‘Demons’ Review: Grief Is the Thing with Red Fur

When Danily, a red-furred, purple-lipped beast, appears onstage, his giant eyelids fluttering and huge maw flapping, he is irresistibly adorable, like something from Jim Henson’s dreams.

And did I mention he’s a demon?

In “Demons,” presented by Bushwick Starr at the Connelly Theater, a family grieving the recent death of its complicated patriarch becomes the target of a haunting by a puppet ghoul, the unexpected star of an otherwise disorderly production.

The story begins when a family gathers for a funeral. The loud, combative Sissy (Paige Gilbert) and her brother, the reserved Bubba (Donell James Foreman), are home, their respective partners in tow, to tend to their God-fearing mother (Gayle Samuels) and to mourn their late father. Mama and Sissy are always fighting, and Bubba is forced to swallow his mother’s homophobia, even in front of his partner (Ashton Muñiz). To top it off, Bubba must also contend with the death of a father who never recognized his son’s queer identity.

The play, written by Keelay Gipson, who also directs, is divided into five parts, based on the stages of grief. Each section consists of three scenes, showing the relatives chatting, watching TV, playing spades, all while struggling to communicate their real feelings to one another. When the family’s unspoken secrets come out into the open, our demon appears to exacerbate the conflicts, watching with a pair of glowing eyes in the dark, or pulling poltergeist-like shenanigans during a late-night TV session.

You could say Danily is more human than the human characters around him (the fantastic puppet design is by Cedwan Hooks, and Jon Riddleberger directs the puppetry). Because otherwise, Gipson’s two-dimensional direction leaves the cast’s performances transparent. Mama, as the stern but loving matriarch, is a stock character, and Sissy is written unsympathetically and almost exclusively speaks in the tenor of a whine. Sissy and Bubba’s partners aren’t even named.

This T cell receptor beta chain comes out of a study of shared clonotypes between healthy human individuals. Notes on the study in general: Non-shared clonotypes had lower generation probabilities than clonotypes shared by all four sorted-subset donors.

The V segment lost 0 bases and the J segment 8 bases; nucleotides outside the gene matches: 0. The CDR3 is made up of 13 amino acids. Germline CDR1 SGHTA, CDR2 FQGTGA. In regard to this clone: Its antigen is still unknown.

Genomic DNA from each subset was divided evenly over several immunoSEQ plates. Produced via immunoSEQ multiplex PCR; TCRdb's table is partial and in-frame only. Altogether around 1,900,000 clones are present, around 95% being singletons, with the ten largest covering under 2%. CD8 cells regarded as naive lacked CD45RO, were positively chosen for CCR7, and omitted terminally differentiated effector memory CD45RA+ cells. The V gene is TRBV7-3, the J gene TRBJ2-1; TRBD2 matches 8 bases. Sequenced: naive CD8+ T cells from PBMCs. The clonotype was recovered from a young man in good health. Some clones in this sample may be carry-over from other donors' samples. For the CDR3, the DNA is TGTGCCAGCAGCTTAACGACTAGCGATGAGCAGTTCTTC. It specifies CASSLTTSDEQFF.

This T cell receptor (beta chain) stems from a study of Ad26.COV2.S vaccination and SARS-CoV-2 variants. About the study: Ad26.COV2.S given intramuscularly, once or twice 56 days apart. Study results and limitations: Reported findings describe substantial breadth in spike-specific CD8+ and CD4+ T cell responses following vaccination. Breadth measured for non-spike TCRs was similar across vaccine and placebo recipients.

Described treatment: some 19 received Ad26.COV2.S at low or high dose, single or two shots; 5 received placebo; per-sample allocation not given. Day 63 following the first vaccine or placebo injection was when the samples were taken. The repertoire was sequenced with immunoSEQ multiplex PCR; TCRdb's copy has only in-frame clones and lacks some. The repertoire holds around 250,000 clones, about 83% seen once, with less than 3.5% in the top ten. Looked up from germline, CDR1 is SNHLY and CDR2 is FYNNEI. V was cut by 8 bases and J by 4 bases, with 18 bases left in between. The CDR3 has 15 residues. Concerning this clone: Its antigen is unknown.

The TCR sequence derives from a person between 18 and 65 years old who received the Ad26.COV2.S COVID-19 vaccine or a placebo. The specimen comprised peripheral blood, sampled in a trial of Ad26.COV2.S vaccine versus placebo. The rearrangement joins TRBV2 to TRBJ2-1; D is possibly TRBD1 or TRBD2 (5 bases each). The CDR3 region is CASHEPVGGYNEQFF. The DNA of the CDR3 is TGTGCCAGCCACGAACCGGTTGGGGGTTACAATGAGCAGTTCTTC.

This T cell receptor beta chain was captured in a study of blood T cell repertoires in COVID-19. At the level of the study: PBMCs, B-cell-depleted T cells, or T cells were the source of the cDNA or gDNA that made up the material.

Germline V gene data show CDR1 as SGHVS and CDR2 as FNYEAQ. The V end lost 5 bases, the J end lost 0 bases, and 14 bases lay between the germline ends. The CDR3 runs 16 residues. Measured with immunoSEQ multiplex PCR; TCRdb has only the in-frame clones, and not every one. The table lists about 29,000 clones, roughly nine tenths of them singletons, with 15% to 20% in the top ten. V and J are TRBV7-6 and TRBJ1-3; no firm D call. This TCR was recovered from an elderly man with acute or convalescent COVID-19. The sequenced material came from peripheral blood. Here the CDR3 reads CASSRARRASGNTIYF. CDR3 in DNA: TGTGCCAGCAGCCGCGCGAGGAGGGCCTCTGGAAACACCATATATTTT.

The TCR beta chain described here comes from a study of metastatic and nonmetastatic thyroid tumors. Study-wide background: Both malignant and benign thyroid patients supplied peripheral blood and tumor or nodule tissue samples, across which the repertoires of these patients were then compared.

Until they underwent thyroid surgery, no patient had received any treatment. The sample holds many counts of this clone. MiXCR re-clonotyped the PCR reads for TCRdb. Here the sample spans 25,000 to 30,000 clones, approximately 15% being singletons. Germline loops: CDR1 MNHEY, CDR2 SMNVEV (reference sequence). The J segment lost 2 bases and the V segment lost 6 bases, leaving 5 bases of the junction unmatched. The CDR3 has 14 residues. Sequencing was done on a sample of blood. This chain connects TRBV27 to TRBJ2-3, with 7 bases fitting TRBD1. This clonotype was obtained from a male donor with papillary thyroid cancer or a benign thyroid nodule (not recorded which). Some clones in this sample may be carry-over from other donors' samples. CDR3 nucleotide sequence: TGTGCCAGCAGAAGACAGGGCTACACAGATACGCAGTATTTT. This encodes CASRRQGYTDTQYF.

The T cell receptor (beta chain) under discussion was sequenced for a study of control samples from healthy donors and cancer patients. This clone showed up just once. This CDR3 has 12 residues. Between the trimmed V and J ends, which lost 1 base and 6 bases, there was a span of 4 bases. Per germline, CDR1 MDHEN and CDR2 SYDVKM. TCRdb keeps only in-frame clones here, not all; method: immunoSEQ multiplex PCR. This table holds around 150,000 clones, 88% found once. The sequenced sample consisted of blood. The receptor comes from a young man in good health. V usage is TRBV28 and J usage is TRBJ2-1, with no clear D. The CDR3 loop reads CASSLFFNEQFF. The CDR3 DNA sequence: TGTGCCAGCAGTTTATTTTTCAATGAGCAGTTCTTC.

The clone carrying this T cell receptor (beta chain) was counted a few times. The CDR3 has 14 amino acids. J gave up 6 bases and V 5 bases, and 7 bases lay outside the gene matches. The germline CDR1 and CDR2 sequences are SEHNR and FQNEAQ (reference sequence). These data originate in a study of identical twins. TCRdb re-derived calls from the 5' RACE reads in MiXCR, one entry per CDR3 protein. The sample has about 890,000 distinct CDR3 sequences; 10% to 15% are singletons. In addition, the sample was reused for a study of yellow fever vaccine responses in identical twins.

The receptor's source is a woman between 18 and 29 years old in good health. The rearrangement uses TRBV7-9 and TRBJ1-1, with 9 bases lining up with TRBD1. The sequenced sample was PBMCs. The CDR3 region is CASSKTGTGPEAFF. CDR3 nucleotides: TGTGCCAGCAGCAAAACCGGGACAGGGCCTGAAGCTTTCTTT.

Minjoo Kim’s lighting design, however, is impressive, from the angular splash of light strewn over white roses in a vase to the hazy spotlight over a character’s face replicating the glow of a TV set.

But other production elements muddle rather than clarify the storytelling. The set design, by Yu Shibagaki, with its black-and-white floral couches and slate-gray textured walls, works for a funeral parlor, but it can’t pull off doubling as Mama’s home. And the television switches between channels depicting “The Fresh Prince of Bel-Air,” “Labyrinth,” a trailer for the 2001 movie “Kingdom Come” and then later a “Real Housewives” special, seeming to intentionally nod to several different decades and making the setting unclear.

By the end, at least one character has faced his demons, literal and figurative. As for the play, much still bedevils it.

Through June 3 at the Connelly Theater, Manhattan; thebushwickstarr.org. Running time: 1 hour 30 minutes.

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